Love should make Christian people teach and model a way of life that will not cause the epidemic to spread. A significant story comes out of Southeast Asia, where the AIDS epidemic has reached terrible proportions. Among the mountain villages of Thailand, there is one village where virtually one hundred percent of the population is infected with AIDS. But in the next village, there is not a single case. What made the difference? Many years ago, a Lutheran Missionary came to the second village and the people all accepted the Christian faith. Since that time, the people of that village learned and lived a life style that does not include sexual promiscuity. It seems that the world could learn something from that village.
But love must also make a personal response to those who suffer. We can understand that. A few years ago, a church women’s group undertook to make thousands of warm receiving blankets for little babies who were being born infected with AIDS. It is a natural thing to want to make a loving response to the suffering innocent.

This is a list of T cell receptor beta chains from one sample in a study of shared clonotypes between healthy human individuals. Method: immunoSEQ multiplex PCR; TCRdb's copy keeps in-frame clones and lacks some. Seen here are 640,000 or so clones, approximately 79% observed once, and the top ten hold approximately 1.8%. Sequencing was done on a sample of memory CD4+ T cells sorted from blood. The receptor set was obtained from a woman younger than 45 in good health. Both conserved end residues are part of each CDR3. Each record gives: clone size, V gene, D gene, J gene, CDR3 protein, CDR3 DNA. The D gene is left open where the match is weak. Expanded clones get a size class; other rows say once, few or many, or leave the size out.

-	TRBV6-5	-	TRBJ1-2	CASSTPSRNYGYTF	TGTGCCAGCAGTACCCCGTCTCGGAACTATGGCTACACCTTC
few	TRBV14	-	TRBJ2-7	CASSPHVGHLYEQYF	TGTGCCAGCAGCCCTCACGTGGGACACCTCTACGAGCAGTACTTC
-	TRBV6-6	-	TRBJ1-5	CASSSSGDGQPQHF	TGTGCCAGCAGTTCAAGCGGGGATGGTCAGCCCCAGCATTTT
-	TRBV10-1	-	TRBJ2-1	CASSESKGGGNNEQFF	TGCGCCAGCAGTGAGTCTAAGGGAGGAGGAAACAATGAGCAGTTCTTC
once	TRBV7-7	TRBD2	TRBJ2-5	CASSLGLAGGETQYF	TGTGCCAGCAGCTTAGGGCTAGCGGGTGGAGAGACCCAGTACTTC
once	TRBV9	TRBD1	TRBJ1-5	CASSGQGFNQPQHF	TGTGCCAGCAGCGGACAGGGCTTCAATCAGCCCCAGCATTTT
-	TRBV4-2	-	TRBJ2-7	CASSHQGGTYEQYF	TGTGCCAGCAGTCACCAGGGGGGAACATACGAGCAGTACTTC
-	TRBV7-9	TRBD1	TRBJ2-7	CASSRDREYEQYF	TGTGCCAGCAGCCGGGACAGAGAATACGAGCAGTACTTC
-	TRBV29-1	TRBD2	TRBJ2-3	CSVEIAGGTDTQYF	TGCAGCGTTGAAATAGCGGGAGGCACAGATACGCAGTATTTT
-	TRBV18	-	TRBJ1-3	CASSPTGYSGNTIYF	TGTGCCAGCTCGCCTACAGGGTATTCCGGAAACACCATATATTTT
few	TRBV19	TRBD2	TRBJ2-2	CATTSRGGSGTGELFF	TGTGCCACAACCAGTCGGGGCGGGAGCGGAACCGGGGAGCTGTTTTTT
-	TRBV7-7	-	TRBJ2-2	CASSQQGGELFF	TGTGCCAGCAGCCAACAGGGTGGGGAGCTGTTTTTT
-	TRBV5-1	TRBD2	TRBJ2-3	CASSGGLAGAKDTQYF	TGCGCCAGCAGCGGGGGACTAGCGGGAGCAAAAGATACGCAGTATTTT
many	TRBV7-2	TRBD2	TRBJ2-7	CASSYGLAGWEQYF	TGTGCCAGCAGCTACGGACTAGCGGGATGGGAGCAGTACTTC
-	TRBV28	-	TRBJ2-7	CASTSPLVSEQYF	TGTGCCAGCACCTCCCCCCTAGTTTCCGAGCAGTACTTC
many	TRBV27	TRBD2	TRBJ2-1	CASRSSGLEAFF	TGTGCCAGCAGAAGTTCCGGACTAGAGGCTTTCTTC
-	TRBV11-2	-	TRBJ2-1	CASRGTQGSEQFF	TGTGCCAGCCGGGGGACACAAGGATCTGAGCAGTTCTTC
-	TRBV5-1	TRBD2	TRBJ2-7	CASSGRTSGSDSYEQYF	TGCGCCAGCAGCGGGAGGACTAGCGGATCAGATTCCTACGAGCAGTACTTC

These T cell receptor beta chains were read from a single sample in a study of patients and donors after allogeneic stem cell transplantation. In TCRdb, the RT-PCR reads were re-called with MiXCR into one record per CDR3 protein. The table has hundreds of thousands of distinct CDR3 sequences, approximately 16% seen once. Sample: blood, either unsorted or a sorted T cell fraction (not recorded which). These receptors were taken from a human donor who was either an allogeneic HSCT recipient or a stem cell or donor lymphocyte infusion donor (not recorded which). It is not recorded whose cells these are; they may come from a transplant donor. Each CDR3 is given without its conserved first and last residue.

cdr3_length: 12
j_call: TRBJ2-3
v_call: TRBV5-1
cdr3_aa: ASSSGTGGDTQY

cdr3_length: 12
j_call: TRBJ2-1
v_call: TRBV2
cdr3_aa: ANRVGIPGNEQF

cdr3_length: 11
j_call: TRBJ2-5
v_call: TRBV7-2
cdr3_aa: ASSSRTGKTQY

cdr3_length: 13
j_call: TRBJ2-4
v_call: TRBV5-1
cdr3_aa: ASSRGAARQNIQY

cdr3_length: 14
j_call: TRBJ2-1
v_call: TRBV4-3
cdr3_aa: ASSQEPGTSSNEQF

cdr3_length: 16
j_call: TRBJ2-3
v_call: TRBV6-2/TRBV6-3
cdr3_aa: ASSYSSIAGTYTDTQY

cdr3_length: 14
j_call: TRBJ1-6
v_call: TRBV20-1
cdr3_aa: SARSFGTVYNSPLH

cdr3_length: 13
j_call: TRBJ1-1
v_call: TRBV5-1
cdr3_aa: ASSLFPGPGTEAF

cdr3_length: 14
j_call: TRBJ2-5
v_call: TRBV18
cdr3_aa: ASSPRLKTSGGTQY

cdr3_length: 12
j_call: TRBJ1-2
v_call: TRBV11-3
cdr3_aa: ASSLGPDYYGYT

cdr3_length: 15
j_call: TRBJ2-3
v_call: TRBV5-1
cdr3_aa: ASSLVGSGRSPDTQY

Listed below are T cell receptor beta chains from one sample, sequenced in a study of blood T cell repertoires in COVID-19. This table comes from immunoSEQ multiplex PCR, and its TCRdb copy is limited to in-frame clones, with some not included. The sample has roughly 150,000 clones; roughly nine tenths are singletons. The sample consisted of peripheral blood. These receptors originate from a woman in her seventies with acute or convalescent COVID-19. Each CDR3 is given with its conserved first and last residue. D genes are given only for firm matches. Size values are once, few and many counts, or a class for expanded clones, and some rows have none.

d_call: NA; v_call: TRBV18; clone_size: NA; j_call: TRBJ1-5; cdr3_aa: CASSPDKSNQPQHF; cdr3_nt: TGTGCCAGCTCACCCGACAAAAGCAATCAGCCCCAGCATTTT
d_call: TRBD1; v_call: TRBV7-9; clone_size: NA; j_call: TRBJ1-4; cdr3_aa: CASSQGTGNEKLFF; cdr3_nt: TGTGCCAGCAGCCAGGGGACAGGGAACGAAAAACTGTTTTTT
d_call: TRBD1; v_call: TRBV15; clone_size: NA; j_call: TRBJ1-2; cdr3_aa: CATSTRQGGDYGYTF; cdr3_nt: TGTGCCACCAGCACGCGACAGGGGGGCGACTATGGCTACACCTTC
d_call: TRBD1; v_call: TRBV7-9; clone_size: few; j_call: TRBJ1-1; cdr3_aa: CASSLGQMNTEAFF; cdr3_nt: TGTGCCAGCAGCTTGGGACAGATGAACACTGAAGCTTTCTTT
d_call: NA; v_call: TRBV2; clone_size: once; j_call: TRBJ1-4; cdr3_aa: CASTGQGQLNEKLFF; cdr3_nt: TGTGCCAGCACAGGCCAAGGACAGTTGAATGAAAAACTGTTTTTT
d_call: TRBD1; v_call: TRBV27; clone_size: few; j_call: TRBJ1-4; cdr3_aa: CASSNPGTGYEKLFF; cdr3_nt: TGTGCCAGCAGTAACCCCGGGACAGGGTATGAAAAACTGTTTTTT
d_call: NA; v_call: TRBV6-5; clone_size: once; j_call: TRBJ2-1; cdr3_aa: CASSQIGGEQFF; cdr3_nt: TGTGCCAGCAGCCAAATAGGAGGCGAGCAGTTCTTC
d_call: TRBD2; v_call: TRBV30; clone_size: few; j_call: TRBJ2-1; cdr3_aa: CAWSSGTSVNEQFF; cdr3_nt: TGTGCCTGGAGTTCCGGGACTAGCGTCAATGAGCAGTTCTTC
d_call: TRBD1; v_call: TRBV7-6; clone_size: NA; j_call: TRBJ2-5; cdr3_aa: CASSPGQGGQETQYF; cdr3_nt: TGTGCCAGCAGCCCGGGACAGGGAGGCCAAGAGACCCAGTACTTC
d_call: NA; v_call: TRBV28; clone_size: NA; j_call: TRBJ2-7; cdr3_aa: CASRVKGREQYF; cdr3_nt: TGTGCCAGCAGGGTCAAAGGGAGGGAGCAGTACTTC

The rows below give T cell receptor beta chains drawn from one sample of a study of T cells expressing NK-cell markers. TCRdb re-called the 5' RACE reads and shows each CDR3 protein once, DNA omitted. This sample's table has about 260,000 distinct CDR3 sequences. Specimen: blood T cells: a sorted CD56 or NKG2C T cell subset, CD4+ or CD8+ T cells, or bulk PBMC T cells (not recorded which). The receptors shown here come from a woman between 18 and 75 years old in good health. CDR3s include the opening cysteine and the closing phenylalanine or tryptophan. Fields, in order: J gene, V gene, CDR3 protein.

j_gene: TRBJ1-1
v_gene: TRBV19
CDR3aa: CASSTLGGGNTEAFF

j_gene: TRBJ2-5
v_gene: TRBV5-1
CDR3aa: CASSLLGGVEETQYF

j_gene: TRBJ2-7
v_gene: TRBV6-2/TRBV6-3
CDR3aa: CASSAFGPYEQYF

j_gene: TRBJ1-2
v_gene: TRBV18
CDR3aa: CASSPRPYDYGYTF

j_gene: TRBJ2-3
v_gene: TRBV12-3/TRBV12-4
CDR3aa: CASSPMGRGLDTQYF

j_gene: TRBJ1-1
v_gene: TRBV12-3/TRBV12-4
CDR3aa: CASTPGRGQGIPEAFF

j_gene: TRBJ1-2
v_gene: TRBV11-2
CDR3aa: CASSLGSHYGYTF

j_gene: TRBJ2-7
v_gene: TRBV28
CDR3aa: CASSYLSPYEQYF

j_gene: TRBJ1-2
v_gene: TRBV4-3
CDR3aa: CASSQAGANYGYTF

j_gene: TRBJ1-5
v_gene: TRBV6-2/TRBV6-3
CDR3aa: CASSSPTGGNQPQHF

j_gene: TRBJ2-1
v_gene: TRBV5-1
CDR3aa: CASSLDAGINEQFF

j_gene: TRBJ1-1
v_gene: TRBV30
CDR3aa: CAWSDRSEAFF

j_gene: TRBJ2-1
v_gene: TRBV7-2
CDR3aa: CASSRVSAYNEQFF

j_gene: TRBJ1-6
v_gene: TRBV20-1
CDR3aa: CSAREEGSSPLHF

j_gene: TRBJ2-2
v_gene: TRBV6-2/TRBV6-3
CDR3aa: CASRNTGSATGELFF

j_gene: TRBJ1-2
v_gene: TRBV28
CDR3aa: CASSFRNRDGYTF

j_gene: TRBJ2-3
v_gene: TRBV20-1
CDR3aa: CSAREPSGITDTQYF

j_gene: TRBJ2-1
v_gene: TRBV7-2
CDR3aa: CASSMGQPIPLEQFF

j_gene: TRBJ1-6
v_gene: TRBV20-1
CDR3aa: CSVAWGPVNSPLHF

But what about those who are not innocent? Can there be any warm blanket of love for them? Some people will say, “No, we must respond to wrong behavior in a way that will condemn it! A loving response might encourage it!” But we did not learn that response from Christ. No one ever had higher moral expectations than did Jesus. Yet, when people suffered — even because of their moral failures — Jesus was there to love, to help, and if possible to heal. We should know that. We are all beneficiaries of the compassionate response of Christ. Can any of us claim to have deserved God’s love?